In an interview with i-D, Yutaro Goto, a charisma staff at a genderless boutique, states, “When I first wore a skirt, my dad was shocked. But after I explained to him how much I loved fashion, he has become very supportive.”
Similarly Sasaki Toman, a model and pop band member, relates that his parents are both designers that encouraged him to dress differently in his interview with the New York Times. He believes that gender can exist, but doesn’t have to exist.
In an article by Matthew Hernon, Satsuki Nakayama, model, mentions that, after she cut off her hair and threw out all her skirts, “her parents weren’t as cool with the new look. Neither was her management, who was concerned that she would lose out on opportunities.” However, she “felt very strongly about it, so [she] was able to stand up for [herself].”
Many genderless kei agree that their clothing has little to do with their sexuality. As Masafumi Monden, researcher of Japanese fashion and culture and the University of Technology Sydney, states, “In Japan, how people look and their sexual identities can be separated to a certain extent.” This statement does not hold entirely true, in terms of an outsider’s point of view, as Toman had often been asked about his sexuality when wearing genderless clothing; however, by engaging in the culture, these people have allowed themselves the opportunity to question, and, in some cases, shed their prejudices.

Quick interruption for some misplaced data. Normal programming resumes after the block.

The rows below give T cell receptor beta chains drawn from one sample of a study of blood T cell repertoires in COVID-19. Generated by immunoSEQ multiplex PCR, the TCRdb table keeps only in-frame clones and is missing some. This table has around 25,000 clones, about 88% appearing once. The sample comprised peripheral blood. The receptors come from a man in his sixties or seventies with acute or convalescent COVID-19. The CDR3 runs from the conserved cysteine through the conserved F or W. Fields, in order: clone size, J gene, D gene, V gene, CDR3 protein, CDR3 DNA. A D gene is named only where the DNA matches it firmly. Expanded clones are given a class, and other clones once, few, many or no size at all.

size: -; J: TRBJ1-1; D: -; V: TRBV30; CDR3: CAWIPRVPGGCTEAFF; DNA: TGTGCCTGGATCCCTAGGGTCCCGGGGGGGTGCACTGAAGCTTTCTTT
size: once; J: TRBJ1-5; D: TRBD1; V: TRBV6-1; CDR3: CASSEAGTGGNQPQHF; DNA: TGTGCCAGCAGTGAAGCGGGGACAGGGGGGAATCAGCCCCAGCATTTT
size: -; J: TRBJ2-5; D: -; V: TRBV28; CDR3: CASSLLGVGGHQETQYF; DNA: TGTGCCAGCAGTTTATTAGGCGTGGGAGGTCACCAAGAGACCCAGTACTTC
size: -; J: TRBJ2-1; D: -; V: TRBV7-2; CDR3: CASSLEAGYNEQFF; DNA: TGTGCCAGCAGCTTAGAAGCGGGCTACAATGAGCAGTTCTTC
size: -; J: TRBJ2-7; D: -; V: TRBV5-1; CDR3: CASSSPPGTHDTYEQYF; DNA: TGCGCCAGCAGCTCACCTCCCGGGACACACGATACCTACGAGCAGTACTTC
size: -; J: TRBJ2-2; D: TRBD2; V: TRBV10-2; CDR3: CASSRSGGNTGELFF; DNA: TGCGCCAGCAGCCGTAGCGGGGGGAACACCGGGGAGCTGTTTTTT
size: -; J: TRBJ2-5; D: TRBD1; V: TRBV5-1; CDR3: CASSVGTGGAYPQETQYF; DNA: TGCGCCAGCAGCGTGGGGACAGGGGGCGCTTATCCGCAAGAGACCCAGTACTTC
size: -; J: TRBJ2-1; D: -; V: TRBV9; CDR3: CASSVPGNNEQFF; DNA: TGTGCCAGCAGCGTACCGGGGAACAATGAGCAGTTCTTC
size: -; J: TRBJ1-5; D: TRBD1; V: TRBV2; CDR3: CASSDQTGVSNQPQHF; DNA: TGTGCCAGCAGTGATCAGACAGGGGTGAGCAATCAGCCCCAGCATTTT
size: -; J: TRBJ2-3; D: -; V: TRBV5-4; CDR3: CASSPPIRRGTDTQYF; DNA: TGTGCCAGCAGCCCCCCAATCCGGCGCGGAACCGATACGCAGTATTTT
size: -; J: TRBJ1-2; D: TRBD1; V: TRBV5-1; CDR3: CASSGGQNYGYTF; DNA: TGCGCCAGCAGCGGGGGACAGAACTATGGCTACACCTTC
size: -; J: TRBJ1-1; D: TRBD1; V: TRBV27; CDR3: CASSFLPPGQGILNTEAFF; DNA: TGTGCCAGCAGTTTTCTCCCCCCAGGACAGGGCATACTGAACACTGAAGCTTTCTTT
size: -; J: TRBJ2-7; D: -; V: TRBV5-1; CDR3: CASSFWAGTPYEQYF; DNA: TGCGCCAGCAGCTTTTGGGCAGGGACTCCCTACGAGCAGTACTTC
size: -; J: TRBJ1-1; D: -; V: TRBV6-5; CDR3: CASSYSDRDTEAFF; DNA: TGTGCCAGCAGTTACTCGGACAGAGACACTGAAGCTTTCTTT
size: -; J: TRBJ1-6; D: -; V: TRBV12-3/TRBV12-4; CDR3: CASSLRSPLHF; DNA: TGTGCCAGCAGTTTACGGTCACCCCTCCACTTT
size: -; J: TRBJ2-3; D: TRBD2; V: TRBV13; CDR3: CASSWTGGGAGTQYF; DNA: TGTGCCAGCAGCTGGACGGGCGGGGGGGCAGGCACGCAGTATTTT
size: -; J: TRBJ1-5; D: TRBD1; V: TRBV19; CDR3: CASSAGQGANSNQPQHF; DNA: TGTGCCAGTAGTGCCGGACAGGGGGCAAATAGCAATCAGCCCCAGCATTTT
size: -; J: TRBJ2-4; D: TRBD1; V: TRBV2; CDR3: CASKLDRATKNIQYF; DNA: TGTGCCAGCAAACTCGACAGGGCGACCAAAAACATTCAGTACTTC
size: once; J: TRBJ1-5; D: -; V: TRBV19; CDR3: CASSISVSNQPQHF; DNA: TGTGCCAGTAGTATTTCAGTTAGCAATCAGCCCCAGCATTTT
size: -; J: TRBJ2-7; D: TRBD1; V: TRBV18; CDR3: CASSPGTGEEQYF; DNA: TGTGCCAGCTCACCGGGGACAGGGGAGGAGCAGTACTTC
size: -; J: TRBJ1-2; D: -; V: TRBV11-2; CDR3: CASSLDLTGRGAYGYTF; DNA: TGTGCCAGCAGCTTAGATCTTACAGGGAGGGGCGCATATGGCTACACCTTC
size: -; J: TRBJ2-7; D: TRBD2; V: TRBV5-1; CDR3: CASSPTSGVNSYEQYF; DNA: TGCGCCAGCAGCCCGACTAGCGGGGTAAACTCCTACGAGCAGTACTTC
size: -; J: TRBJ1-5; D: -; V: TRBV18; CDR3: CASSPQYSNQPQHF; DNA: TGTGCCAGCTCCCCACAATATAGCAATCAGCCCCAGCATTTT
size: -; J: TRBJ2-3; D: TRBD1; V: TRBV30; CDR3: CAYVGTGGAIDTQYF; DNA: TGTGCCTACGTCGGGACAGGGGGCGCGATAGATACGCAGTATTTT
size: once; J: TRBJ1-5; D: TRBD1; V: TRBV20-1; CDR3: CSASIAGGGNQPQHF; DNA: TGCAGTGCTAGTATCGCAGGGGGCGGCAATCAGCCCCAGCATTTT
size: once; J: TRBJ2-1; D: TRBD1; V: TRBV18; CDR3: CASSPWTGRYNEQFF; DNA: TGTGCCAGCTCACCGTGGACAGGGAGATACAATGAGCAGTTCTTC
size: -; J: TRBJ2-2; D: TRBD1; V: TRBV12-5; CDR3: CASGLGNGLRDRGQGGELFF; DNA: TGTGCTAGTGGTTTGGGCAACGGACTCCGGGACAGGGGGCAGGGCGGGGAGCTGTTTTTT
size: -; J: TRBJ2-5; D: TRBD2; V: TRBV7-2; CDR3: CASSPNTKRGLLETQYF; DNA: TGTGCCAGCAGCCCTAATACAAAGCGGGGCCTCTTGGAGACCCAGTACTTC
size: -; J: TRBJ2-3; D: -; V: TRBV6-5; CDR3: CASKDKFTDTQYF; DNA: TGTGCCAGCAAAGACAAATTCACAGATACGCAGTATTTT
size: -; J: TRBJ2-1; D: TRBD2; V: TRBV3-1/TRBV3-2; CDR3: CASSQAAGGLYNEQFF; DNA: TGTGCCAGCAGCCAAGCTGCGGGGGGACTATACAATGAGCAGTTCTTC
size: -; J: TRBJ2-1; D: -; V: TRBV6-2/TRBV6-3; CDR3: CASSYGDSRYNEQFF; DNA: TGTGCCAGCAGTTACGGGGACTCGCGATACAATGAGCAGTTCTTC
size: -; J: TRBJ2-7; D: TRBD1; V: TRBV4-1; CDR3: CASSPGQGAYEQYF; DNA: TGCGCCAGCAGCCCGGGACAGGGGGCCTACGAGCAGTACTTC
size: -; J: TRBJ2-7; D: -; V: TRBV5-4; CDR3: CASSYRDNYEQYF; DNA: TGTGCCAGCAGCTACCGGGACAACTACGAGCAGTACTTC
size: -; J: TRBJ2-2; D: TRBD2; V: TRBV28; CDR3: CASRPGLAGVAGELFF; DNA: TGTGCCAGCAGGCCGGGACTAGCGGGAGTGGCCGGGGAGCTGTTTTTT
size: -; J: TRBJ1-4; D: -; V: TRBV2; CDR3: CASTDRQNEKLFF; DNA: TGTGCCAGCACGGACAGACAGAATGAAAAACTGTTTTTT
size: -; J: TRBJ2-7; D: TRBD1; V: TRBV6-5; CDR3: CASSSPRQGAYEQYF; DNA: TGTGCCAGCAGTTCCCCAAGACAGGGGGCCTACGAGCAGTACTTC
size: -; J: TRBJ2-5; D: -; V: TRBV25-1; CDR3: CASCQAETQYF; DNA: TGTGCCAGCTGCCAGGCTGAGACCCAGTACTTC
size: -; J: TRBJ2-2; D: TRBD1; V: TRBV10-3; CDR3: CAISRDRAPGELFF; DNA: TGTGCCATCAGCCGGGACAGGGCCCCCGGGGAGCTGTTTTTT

These models and idols provide insight into the mindset and daily lives of the Japanese people that reject the existing gender constructs, and perhaps represent the ideology of a larger group in the works.
There continues to be pushback against challengers to the social norm. For example, in an interview by AskJapanese, an effeminate-dressing student from Bunka College of Fashion states that during his everyday life, on the train and on his way to school, people give him weird looks, and he wishes they would stop. In a different interview, Toman agrees, adding, “We are shamed by a lot of people… People see me wearing makeup and say it’s gross.”
Toman states: “[Japan] holds on to old customs of telling men and women to be a certain way. Old people tell me not to dress the way that I do.” In fact, in the study, Negotiating What’s ‘Natural’: Persistent Domestic Gender Role Inequality in Japan, Scott North measures gender ideology with responses to the statement “Men should work outside and women should protect the household.” In comparison with their younger counterparts, of which 59.3% of males and 65.9% of females disagree, the Japanese elders lean towards maintaining the status quo with this traditional line of thinking, with 66.1% of males 60.7% of females in agreement.